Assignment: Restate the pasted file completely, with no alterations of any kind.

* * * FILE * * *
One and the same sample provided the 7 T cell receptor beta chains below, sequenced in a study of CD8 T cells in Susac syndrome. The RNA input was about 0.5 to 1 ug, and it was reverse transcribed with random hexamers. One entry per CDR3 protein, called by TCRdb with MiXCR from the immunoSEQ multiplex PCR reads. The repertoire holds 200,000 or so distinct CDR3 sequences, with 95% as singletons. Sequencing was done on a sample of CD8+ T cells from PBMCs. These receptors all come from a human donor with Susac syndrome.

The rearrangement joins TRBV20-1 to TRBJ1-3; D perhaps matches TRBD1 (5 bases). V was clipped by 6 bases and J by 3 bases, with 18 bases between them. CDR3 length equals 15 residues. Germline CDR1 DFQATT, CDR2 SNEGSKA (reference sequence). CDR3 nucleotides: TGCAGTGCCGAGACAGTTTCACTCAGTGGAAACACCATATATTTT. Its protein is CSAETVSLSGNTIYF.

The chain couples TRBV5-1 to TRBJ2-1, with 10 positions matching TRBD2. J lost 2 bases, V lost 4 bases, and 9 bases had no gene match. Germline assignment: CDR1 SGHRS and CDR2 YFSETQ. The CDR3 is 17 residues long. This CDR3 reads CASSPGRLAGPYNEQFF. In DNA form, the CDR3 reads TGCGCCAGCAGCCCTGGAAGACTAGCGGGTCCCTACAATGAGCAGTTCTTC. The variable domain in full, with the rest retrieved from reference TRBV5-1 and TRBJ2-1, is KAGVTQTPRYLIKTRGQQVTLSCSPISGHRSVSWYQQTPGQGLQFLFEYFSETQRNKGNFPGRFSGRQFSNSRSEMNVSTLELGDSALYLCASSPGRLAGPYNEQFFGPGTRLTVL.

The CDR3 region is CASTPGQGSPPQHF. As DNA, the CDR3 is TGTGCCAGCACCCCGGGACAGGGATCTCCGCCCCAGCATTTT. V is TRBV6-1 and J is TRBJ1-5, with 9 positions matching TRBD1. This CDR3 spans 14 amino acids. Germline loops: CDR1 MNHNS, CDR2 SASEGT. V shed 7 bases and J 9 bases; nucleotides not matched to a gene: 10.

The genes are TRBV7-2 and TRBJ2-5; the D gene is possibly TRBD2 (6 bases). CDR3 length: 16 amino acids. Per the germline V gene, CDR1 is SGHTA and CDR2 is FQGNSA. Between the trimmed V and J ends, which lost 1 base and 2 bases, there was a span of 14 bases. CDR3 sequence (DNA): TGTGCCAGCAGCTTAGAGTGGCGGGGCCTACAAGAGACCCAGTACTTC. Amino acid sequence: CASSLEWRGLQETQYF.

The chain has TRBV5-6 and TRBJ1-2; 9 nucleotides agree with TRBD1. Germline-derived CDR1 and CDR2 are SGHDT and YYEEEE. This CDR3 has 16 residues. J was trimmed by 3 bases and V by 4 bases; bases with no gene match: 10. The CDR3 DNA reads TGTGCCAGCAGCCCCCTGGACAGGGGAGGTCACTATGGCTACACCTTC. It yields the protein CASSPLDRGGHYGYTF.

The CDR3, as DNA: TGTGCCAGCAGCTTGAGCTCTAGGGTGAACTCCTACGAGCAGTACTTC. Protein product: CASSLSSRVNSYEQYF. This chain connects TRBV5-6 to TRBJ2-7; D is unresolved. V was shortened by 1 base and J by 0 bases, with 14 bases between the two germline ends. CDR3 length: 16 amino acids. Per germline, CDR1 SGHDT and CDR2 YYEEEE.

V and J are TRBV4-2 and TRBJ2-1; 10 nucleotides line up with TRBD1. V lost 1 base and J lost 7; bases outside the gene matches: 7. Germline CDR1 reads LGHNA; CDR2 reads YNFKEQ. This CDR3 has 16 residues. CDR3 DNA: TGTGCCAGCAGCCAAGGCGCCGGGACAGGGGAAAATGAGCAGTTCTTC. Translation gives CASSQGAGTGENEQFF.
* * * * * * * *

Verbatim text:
One and the same sample provided the 7 T cell receptor beta chains below, sequenced in a study of CD8 T cells in Susac syndrome. The RNA input was about 0.5 to 1 ug, and it was reverse transcribed with random hexamers. One entry per CDR3 protein, called by TCRdb with MiXCR from the immunoSEQ multiplex PCR reads. The repertoire holds 200,000 or so distinct CDR3 sequences, with 95% as singletons. Sequencing was done on a sample of CD8+ T cells from PBMCs. These receptors all come from a human donor with Susac syndrome.

The rearrangement joins TRBV20-1 to TRBJ1-3; D perhaps matches TRBD1 (5 bases). V was clipped by 6 bases and J by 3 bases, with 18 bases between them. CDR3 length equals 15 residues. Germline CDR1 DFQATT, CDR2 SNEGSKA (reference sequence). CDR3 nucleotides: TGCAGTGCCGAGACAGTTTCACTCAGTGGAAACACCATATATTTT. Its protein is CSAETVSLSGNTIYF.

The chain couples TRBV5-1 to TRBJ2-1, with 10 positions matching TRBD2. J lost 2 bases, V lost 4 bases, and 9 bases had no gene match. Germline assignment: CDR1 SGHRS and CDR2 YFSETQ. The CDR3 is 17 residues long. This CDR3 reads CASSPGRLAGPYNEQFF. In DNA form, the CDR3 reads TGCGCCAGCAGCCCTGGAAGACTAGCGGGTCCCTACAATGAGCAGTTCTTC. The variable domain in full, with the rest retrieved from reference TRBV5-1 and TRBJ2-1, is KAGVTQTPRYLIKTRGQQVTLSCSPISGHRSVSWYQQTPGQGLQFLFEYFSETQRNKGNFPGRFSGRQFSNSRSEMNVSTLELGDSALYLCASSPGRLAGPYNEQFFGPGTRLTVL.

The CDR3 region is CASTPGQGSPPQHF. As DNA, the CDR3 is TGTGCCAGCACCCCGGGACAGGGATCTCCGCCCCAGCATTTT. V is TRBV6-1 and J is TRBJ1-5, with 9 positions matching TRBD1. This CDR3 spans 14 amino acids. Germline loops: CDR1 MNHNS, CDR2 SASEGT. V shed 7 bases and J 9 bases; nucleotides not matched to a gene: 10.

The genes are TRBV7-2 and TRBJ2-5; the D gene is possibly TRBD2 (6 bases). CDR3 length: 16 amino acids. Per the germline V gene, CDR1 is SGHTA and CDR2 is FQGNSA. Between the trimmed V and J ends, which lost 1 base and 2 bases, there was a span of 14 bases. CDR3 sequence (DNA): TGTGCCAGCAGCTTAGAGTGGCGGGGCCTACAAGAGACCCAGTACTTC. Amino acid sequence: CASSLEWRGLQETQYF.

The chain has TRBV5-6 and TRBJ1-2; 9 nucleotides agree with TRBD1. Germline-derived CDR1 and CDR2 are SGHDT and YYEEEE. This CDR3 has 16 residues. J was trimmed by 3 bases and V by 4 bases; bases with no gene match: 10. The CDR3 DNA reads TGTGCCAGCAGCCCCCTGGACAGGGGAGGTCACTATGGCTACACCTTC. It yields the protein CASSPLDRGGHYGYTF.

The CDR3, as DNA: TGTGCCAGCAGCTTGAGCTCTAGGGTGAACTCCTACGAGCAGTACTTC. Protein product: CASSLSSRVNSYEQYF. This chain connects TRBV5-6 to TRBJ2-7; D is unresolved. V was shortened by 1 base and J by 0 bases, with 14 bases between the two germline ends. CDR3 length: 16 amino acids. Per germline, CDR1 SGHDT and CDR2 YYEEEE.

V and J are TRBV4-2 and TRBJ2-1; 10 nucleotides line up with TRBD1. V lost 1 base and J lost 7; bases outside the gene matches: 7. Germline CDR1 reads LGHNA; CDR2 reads YNFKEQ. This CDR3 has 16 residues. CDR3 DNA: TGTGCCAGCAGCCAAGGCGCCGGGACAGGGGAAAATGAGCAGTTCTTC. Translation gives CASSQGAGTGENEQFF.